6.14 When things go wrong, a failure to clearly document the agreement may mean that the arrangement is unenforceable and the older person may find themselves homeless and having lost the proceeds of their home, which they invested under the family agreement.
6.15 A key problem with oral agreements identified in submissions was the failure of the parties to think through in detail their expectations under the agreement and what would happen if things go wrong. Key issues that are often overlooked are:
the nature and level of care anticipated;
what should happen if the older person’s care needs increase;
what should happen if the carer enters into a new relationship, or if their current relationship ends;
what should happen if the carer predeceases the older person; and
what should happen if the caregiver needs to relocate.
6.16 Accordingly, getting legal advice and documenting the family agreement are important. The ALRC commends the work of a broad range of stakeholders including elder abuse helplines, community legal centres and other welfare groups, who provide encouragement, advice and support to older people to get legal advice and properly document their family agreement. Seniors Rights Victoria, for example, has produced Assets for Care: A Guide for Lawyers to Assist Older Clients at Risk of Financial Abuse, in recognition of the role that lawyers can play in helping to prevent the financial abuse of older Australians. The guide includes a checklist of points to consider when drafting an agreement. Seniors Rights Victoria also includes a sample family agreement on its website that lawyers are permitted to use.
6.17 Notwithstanding this important work, because the arrangements are typically made within families, it is unlikely that all, or even a significant majority of older people, will get independent legal advice and assistance in putting in place an appropriate written agreement. As Herd has noted ‘[d]ocumenting, in a written agreement, a loving, caring or supportive personal relationship, for example, is probably anathema to many Australians’.
6.18 Hervey Bay Seniors Legal and Support Service said that there are also many individuals who are likely to be deterred by the perceived cost of legal advice and the preparation of documentation.
Access to justice
6.19 The main form of redress when a family agreement goes wrong is currently by way of civil litigation. As the Law Council of Australia stated, where parties are able to access the courts, they are effective in resolving complex cases. Doctrines and remedies, particularly in equity, have developed over many centuries to respond to the varied circumstances in which individuals may suffer loss.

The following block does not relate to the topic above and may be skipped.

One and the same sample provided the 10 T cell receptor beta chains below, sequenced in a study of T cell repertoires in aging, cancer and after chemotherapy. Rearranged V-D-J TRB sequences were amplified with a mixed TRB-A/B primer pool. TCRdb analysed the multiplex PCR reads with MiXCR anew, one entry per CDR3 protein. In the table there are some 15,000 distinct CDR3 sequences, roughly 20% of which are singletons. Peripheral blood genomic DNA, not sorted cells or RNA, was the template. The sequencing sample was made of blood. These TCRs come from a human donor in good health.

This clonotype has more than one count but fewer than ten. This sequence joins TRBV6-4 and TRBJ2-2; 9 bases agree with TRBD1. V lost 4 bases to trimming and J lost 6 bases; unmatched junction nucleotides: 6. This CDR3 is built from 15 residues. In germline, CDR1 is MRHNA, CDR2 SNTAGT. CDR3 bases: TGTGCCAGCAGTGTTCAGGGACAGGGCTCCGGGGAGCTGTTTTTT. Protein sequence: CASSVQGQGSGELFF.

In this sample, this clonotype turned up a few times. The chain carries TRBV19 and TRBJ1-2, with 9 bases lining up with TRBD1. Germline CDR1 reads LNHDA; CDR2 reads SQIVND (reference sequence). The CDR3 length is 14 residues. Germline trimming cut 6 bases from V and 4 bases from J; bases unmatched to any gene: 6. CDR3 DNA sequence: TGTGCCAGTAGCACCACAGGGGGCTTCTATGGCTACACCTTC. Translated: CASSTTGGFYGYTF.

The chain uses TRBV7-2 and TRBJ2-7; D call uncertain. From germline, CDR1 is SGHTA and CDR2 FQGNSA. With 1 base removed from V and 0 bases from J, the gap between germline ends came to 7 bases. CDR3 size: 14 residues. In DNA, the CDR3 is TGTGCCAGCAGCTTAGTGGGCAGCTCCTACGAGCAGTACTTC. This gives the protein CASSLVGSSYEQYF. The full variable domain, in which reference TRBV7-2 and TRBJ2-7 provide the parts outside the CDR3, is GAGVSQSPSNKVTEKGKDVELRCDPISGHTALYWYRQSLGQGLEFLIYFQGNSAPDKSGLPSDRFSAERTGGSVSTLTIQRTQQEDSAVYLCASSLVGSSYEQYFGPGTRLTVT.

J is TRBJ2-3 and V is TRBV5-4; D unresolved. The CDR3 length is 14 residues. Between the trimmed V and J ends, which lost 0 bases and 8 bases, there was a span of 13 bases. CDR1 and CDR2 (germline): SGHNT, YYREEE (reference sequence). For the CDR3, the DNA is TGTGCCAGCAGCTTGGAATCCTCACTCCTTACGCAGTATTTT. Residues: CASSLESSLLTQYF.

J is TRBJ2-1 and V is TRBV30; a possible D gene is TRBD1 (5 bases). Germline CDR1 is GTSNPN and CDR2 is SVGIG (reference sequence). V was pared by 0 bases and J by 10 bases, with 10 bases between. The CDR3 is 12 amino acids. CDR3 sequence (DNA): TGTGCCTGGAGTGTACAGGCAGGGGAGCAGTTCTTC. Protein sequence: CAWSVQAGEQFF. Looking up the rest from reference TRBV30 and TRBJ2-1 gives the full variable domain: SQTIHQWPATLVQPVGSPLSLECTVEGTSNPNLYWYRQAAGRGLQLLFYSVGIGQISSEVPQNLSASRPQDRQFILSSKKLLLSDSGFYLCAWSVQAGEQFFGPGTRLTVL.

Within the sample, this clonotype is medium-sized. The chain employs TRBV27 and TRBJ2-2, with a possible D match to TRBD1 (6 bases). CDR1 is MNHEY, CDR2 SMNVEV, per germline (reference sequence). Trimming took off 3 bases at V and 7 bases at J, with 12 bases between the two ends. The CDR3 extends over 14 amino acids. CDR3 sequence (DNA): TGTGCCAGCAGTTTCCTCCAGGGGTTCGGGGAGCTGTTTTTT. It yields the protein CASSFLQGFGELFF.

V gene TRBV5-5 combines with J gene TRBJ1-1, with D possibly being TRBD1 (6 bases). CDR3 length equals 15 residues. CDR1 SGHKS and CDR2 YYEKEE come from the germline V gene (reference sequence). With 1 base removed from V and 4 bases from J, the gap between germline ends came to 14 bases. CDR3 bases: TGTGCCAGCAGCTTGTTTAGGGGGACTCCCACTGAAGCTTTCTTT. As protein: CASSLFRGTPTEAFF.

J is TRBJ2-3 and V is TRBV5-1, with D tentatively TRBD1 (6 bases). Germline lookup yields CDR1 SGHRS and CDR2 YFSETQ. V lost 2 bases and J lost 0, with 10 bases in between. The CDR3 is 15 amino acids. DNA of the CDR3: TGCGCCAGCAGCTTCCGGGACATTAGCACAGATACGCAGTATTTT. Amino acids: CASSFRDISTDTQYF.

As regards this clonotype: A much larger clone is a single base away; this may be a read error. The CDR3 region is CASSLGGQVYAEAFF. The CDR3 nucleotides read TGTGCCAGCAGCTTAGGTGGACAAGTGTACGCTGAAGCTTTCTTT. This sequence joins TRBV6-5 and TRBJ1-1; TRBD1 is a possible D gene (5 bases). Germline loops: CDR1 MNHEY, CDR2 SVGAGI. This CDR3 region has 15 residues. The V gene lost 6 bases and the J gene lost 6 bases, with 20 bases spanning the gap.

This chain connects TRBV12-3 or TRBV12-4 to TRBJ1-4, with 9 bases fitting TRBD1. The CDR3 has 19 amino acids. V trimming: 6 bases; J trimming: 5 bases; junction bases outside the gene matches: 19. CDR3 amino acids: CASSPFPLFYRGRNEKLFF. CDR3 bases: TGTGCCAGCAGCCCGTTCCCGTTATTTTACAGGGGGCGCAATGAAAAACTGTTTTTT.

6.20 Nevertheless, pursuing litigation in these cases can be prohibitively costly, unsatisfactorily lengthy, and stressful for the older person. Proof, presumptions and remedies pose significant issues in such cases. The access to justice issues were highlighted by the Australian Research Network on Law and Ageing (ARNLA):
Recovery of property via equitable action is rarely undertaken. The proceedings must commence in the Supreme Court (or sometimes District). They are expensive, time consuming and stressful, and it is unlikely an older party has either the financial or emotional resources to commence proceedings.
6.21 As the Victorian Law Reform Commission (VLRC) reported, action in the superior courts of the states and territories costs tens of thousands of dollars in legal fees and, even if successful, only a fraction of those costs are recoverable. A similar view was expressed by the Older Persons Rights Service in Western Australia, which noted that elder financial abuse involves largely civil actions in the Supreme Court.
The legal costs are notably quite high and anecdotal statements from lawyers who practise in this jurisdiction have advised us that this remedy is in reality only available to the very rich and/or to companies with access to considerable funds. We are in full agreement with this assessment and have witnessed many cases where older people have lost their family home or life savings with no chance for redress.
6.22 In many of the examples of family agreements gone wrong set out in submissions, the older person had lost their principal asset—their home—and typically had limited other assets. For example, Cairns Community Legal Centre noted that,
by their nature, family agreements under an ‘assets for care’ arrangement involve the older person making either significant contributions or transferring title in property to the other person. Accordingly, when the arrangement breaks down, the older person is not usually in a position to be able to finance proceedings in a higher court for the matter to be determined.